The first thing that came to mind when I saw the new lighting design for the Acropolis was the popular café Flat White. Where the lighting of the monument used to be warm, highlighting its bas-reliefs and endowing both the rock and the citadel with an equal role, the new lighting is cold and flat, downplaying – if not effacing – the role of the rock in relation to the Acropolis, in the name, I suspect, of an unnecessary effort to showcase the latter – at the expense of the former.
I hear that it is all very impressive from up close, though the illuminated Acropolis is something we can only enjoy from a distance, as the site is closed at night.
I confess that I was particularly fond of the old lighting design and the special way it had of bringing out all the textures and shapes of the monument, which is probably why I am having trouble coming to terms with the new one. Maybe I’ll get used to it with time, but I doubt I’ll ever really grow fond of it, cold as it is. In fact, I don’t remember ever hearing anyone complaining about the previous lighting or describing it as a “yellow mess.”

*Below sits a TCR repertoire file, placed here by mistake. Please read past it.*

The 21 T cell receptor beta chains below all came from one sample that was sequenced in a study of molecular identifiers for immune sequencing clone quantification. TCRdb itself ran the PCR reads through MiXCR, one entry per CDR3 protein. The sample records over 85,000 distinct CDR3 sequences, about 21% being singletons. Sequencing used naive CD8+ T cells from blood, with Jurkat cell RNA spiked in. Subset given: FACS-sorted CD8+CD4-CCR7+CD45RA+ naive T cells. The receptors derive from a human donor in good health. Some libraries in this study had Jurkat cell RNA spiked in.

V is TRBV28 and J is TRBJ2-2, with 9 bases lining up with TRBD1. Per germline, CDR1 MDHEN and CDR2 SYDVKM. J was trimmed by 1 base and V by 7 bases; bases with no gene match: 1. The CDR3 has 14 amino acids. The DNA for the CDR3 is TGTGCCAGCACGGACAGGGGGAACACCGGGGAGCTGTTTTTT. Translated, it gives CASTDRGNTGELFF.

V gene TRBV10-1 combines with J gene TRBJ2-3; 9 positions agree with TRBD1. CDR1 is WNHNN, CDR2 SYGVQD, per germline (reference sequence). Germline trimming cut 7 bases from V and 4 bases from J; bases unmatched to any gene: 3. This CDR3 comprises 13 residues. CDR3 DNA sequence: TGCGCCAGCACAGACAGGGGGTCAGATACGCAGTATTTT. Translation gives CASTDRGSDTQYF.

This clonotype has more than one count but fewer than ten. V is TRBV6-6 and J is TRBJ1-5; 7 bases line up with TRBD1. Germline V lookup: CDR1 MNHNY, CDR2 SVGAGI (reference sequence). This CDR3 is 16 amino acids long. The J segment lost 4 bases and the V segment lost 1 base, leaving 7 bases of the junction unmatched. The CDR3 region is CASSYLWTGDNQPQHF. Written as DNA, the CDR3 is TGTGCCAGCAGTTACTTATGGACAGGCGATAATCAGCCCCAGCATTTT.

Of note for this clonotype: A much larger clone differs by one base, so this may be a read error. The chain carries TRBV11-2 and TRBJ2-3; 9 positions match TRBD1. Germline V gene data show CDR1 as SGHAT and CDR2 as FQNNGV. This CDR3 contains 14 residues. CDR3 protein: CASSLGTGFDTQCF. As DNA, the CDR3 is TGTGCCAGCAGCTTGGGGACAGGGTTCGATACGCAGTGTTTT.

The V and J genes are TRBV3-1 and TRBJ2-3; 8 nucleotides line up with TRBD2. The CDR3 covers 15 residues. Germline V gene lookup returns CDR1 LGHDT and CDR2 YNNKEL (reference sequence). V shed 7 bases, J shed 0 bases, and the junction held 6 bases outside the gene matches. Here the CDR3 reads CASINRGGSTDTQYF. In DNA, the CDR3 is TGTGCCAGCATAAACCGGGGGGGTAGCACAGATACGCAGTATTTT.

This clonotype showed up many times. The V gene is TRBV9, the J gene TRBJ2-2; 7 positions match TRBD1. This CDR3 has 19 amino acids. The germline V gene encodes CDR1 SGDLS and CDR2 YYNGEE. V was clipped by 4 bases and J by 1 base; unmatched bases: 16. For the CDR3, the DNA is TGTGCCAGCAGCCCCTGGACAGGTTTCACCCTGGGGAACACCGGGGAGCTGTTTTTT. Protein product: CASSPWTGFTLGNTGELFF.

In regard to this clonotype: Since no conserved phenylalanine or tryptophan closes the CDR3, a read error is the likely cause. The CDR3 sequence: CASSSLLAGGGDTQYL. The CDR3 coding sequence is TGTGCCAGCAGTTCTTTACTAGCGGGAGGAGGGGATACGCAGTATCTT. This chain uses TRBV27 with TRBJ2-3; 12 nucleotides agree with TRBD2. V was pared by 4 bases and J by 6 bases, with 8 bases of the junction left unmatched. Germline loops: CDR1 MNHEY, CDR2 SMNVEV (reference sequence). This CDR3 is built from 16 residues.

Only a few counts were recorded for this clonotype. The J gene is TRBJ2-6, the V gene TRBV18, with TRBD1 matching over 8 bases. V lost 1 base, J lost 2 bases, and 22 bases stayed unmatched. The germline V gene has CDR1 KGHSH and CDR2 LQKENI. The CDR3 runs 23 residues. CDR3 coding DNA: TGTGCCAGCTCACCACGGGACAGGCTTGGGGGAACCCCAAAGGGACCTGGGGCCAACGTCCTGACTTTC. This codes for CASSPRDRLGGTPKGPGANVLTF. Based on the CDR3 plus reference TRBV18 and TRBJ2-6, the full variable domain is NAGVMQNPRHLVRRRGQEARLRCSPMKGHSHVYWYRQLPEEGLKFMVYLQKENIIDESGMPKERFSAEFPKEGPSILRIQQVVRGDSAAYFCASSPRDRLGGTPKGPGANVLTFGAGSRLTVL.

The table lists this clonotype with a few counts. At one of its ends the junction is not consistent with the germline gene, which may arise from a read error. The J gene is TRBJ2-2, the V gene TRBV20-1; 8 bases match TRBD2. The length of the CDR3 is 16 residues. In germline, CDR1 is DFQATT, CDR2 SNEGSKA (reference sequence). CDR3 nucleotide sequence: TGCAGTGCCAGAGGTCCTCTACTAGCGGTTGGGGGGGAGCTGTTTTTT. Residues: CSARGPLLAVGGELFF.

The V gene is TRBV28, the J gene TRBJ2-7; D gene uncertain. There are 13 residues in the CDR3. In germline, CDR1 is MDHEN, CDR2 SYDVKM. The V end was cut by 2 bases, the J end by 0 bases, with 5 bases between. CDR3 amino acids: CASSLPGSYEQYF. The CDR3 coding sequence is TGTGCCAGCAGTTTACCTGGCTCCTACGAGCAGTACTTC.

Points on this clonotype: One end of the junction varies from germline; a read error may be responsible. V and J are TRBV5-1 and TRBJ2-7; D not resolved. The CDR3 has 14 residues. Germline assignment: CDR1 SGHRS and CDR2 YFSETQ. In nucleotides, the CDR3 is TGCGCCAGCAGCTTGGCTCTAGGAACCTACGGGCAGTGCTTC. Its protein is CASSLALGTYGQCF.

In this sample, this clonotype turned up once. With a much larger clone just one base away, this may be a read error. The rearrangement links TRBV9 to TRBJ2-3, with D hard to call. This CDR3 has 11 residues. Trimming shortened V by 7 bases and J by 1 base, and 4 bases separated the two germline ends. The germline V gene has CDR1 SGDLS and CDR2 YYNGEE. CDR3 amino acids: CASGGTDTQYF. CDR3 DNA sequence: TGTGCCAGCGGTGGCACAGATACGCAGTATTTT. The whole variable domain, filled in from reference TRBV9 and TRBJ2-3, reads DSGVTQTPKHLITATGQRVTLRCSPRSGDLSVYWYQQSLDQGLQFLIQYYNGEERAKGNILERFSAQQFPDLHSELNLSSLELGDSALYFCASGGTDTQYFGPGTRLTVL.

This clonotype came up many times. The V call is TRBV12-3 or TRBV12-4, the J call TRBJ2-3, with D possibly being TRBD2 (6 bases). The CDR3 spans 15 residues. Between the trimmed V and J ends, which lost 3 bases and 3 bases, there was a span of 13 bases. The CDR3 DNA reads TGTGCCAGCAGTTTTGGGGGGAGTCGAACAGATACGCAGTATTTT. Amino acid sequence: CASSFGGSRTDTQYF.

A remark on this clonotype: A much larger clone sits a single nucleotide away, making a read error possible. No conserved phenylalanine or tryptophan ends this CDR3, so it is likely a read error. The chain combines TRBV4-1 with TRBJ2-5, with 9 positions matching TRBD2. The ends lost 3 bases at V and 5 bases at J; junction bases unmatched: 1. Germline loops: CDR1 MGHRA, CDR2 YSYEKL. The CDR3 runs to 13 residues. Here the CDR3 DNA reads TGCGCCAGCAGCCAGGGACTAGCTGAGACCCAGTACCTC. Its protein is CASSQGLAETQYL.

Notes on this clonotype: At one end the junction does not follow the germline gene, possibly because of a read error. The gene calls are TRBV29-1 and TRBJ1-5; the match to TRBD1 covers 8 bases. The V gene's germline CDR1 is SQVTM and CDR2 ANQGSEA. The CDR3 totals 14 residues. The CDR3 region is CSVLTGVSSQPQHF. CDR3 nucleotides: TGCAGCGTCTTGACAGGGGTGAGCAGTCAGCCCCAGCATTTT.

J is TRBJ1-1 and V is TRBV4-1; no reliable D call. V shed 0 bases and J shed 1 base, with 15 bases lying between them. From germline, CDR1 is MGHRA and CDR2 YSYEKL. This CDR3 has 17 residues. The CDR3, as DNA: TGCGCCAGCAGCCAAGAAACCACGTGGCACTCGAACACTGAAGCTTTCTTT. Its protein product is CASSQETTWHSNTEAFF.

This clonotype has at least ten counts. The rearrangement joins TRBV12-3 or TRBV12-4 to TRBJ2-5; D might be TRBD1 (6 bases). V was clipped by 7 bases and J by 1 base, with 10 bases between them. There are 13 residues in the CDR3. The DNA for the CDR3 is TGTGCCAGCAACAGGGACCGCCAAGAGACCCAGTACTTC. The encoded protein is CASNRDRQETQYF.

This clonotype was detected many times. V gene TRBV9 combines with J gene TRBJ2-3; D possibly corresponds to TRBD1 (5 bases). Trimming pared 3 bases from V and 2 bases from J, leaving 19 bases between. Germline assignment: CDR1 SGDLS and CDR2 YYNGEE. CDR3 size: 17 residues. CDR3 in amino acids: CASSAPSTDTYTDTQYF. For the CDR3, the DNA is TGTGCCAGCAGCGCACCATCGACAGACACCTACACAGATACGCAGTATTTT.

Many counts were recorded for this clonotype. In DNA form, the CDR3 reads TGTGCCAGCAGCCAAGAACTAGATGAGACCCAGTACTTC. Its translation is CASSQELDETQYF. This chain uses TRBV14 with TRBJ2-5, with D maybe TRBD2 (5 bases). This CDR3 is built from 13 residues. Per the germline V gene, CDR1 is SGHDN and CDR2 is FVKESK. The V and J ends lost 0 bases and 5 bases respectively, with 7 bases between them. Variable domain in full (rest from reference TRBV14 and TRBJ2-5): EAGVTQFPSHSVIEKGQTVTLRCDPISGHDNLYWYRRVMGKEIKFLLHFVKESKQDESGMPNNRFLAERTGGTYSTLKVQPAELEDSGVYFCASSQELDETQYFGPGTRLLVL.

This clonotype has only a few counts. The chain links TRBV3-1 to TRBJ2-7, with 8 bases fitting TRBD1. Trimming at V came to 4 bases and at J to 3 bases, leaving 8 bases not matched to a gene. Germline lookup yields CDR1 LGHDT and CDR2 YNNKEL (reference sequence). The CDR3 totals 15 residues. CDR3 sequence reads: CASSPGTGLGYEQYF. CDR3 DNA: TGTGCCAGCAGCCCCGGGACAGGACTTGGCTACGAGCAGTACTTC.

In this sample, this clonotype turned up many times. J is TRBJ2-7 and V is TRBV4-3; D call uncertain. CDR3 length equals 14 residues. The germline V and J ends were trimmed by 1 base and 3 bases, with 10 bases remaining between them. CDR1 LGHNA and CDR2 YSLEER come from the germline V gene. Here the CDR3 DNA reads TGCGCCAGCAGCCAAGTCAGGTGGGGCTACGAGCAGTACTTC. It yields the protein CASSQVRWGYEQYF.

I understand that the site’s lighting system needed to be repaired and that the old bulbs needed to be replaced with new, more technologically advanced ones, and I also appreciate the fact that all this work was carried out thanks to a private donation. But why did the philosophy and aesthetics of the lighting system have to change? Was it, perhaps, that maintenance and new bulbs were deemed too mundane and the sponsors felt the need to leave their mark on our most important monument?
According to the minister of culture, “the image of the Acropolis, our foremost monument, reflects and projects the image of the country.” If this is true, does it mean our country has become colder, flatter and more devoid of color?